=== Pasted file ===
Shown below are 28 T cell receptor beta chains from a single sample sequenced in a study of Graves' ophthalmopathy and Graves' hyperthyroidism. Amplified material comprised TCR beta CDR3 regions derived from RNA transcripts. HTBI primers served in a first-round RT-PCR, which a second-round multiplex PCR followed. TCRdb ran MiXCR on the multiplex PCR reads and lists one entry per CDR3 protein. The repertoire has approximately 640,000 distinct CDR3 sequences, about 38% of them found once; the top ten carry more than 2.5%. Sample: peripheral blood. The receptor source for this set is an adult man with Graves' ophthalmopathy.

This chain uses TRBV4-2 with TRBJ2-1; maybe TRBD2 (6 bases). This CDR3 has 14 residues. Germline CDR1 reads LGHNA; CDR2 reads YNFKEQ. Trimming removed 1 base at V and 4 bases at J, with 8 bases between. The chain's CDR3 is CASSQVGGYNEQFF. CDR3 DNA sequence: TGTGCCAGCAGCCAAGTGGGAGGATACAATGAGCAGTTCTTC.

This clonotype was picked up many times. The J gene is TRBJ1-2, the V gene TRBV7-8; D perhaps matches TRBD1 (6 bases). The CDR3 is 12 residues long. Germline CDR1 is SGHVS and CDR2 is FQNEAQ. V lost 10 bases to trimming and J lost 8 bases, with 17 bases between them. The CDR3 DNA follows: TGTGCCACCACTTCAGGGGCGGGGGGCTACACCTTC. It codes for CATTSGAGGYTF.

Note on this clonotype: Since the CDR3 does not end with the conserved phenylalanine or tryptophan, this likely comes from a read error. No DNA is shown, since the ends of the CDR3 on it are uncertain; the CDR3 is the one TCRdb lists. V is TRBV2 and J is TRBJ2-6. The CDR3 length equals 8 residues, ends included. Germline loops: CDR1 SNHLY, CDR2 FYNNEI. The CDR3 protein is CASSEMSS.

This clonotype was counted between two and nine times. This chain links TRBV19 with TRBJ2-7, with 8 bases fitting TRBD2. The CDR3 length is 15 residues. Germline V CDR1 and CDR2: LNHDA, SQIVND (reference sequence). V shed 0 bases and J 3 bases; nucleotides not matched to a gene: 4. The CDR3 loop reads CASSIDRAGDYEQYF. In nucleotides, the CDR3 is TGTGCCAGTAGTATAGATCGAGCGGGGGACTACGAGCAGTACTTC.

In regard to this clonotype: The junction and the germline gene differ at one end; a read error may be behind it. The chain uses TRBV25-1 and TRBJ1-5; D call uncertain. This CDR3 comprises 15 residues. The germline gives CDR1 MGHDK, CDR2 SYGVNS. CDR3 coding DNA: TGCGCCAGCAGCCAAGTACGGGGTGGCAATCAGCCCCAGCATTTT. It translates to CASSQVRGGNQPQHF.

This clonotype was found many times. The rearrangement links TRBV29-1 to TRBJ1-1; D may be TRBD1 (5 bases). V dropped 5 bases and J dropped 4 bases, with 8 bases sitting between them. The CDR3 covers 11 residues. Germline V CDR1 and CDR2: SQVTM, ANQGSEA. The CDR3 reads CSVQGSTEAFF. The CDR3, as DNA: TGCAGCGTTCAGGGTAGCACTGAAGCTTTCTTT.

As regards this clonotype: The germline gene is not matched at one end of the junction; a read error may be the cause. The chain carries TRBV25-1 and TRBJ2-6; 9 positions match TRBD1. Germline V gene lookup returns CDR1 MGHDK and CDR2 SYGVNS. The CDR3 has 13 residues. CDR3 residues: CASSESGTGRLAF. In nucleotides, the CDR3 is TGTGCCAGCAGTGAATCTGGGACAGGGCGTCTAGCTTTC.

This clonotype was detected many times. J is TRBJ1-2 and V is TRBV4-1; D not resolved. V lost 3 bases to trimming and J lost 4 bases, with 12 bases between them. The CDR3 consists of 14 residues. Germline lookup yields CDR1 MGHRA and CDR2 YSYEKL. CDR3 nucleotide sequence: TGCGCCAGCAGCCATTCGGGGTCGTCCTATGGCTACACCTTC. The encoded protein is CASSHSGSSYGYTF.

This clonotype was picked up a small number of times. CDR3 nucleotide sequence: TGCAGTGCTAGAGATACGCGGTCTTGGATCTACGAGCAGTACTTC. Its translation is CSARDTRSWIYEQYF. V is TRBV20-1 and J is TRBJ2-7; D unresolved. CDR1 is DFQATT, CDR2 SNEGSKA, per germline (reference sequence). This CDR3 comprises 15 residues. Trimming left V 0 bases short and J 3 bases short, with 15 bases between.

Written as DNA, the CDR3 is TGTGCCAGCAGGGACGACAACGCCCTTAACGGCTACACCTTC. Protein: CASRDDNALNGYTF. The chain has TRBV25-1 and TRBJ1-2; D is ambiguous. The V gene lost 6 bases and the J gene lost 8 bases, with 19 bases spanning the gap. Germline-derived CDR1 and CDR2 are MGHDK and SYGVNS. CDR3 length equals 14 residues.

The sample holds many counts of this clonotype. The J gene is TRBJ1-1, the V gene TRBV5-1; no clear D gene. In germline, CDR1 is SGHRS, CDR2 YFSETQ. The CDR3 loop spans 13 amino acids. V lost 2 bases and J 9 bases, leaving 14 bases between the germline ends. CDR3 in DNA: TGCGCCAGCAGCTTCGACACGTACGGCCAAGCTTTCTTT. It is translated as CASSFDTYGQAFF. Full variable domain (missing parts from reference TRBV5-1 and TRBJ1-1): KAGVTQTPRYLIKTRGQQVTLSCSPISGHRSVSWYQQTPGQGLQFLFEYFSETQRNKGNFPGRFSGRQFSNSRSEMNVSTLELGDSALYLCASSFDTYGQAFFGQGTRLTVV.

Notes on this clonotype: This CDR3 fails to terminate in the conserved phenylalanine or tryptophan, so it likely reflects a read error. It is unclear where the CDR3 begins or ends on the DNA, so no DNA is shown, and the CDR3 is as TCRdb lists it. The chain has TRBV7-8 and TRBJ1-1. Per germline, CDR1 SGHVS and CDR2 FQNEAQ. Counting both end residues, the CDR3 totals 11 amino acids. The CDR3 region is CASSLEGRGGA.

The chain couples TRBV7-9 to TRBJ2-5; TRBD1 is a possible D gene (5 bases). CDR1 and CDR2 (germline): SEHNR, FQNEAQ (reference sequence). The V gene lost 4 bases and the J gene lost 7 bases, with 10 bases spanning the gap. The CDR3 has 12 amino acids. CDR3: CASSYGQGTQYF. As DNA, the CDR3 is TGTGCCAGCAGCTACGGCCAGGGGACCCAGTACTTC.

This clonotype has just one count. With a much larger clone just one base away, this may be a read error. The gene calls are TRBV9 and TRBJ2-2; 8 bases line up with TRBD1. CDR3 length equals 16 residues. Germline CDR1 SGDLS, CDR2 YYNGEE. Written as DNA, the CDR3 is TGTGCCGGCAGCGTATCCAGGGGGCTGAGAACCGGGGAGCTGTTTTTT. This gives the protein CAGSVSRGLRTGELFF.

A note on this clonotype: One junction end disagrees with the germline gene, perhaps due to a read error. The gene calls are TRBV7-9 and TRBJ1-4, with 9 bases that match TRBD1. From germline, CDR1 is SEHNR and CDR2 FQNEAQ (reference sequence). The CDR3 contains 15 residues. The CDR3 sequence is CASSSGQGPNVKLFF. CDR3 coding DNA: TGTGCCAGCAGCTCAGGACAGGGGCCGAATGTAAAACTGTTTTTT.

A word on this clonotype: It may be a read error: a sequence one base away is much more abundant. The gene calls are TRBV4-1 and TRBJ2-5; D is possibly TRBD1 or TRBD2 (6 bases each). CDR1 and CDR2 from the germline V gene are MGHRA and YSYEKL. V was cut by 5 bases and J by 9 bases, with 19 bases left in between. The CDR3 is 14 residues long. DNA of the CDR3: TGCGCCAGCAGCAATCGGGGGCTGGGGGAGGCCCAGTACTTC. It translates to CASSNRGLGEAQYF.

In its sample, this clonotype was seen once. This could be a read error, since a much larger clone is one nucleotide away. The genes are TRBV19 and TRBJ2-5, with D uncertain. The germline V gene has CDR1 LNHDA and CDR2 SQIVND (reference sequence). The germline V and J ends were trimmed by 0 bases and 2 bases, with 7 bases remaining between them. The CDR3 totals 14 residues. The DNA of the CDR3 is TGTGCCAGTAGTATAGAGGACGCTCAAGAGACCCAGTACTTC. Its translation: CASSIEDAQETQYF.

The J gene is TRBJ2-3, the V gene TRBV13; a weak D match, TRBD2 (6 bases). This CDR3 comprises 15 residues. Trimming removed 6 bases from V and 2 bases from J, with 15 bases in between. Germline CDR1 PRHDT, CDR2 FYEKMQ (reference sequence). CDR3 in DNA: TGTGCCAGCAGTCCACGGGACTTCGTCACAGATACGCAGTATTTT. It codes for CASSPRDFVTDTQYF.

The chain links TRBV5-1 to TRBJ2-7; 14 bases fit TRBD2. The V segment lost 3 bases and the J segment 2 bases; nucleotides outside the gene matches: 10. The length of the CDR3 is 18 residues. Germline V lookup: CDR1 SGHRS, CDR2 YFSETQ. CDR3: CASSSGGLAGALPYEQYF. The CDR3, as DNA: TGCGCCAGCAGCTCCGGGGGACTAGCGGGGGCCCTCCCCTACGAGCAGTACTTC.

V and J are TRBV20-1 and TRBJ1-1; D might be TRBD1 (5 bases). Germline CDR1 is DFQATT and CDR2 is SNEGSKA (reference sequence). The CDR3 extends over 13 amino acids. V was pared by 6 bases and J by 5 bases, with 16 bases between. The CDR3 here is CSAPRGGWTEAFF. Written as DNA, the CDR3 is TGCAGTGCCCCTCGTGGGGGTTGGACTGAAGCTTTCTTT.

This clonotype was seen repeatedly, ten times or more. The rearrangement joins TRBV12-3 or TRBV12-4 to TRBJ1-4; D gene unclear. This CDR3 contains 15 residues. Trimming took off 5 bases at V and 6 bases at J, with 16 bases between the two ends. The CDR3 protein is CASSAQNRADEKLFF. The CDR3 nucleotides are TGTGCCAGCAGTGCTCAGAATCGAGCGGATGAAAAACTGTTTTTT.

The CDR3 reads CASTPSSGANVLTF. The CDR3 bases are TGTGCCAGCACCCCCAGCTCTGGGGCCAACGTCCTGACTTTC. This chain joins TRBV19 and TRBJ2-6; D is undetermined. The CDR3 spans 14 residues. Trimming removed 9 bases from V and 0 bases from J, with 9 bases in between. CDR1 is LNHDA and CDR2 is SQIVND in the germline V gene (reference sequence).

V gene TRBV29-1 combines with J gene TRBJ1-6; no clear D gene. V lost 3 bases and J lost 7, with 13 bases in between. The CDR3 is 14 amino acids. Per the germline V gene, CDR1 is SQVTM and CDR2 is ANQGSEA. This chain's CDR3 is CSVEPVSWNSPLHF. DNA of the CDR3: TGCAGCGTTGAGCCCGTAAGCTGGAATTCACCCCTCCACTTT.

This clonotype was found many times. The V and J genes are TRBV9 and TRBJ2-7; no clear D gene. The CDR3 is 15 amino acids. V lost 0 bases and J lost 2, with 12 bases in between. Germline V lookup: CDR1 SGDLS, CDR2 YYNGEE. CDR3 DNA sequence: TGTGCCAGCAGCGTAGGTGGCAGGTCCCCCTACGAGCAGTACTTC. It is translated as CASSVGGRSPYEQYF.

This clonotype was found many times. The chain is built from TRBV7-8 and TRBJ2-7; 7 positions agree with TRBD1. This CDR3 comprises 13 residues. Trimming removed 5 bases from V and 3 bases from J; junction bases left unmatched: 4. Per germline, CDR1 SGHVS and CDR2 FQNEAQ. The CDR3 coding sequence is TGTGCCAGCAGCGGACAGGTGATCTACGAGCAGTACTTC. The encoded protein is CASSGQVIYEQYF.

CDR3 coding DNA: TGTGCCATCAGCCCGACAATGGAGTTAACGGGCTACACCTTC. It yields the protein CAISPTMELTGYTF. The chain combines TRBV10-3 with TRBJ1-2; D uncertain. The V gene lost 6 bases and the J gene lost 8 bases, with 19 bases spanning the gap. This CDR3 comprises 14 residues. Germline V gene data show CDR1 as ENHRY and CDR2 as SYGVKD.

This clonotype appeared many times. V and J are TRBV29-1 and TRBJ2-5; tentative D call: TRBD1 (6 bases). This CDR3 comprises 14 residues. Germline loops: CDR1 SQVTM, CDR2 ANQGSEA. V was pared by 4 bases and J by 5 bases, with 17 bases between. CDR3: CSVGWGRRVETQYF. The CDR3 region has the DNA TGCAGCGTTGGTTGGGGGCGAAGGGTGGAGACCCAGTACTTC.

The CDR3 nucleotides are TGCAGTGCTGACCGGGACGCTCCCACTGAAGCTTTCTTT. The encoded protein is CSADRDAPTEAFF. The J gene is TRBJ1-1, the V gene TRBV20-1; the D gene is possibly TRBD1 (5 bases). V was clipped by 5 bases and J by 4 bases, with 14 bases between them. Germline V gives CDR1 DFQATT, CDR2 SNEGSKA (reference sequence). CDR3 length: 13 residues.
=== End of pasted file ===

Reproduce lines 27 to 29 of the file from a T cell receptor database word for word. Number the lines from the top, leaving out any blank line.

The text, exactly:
CDR3 coding DNA: TGTGCCATCAGCCCGACAATGGAGTTAACGGGCTACACCTTC. It yields the protein CAISPTMELTGYTF. The chain combines TRBV10-3 with TRBJ1-2; D uncertain. The V gene lost 6 bases and the J gene lost 8 bases, with 19 bases spanning the gap. This CDR3 comprises 14 residues. Germline V gene data show CDR1 as ENHRY and CDR2 as SYGVKD.

This clonotype appeared many times. V and J are TRBV29-1 and TRBJ2-5; tentative D call: TRBD1 (6 bases). This CDR3 comprises 14 residues. Germline loops: CDR1 SQVTM, CDR2 ANQGSEA. V was pared by 4 bases and J by 5 bases, with 17 bases between. CDR3: CSVGWGRRVETQYF. The CDR3 region has the DNA TGCAGCGTTGGTTGGGGGCGAAGGGTGGAGACCCAGTACTTC.

The CDR3 nucleotides are TGCAGTGCTGACCGGGACGCTCCCACTGAAGCTTTCTTT. The encoded protein is CSADRDAPTEAFF. The J gene is TRBJ1-1, the V gene TRBV20-1; the D gene is possibly TRBD1 (5 bases). V was clipped by 5 bases and J by 4 bases, with 14 bases between them. Germline V gives CDR1 DFQATT, CDR2 SNEGSKA (reference sequence). CDR3 length: 13 residues.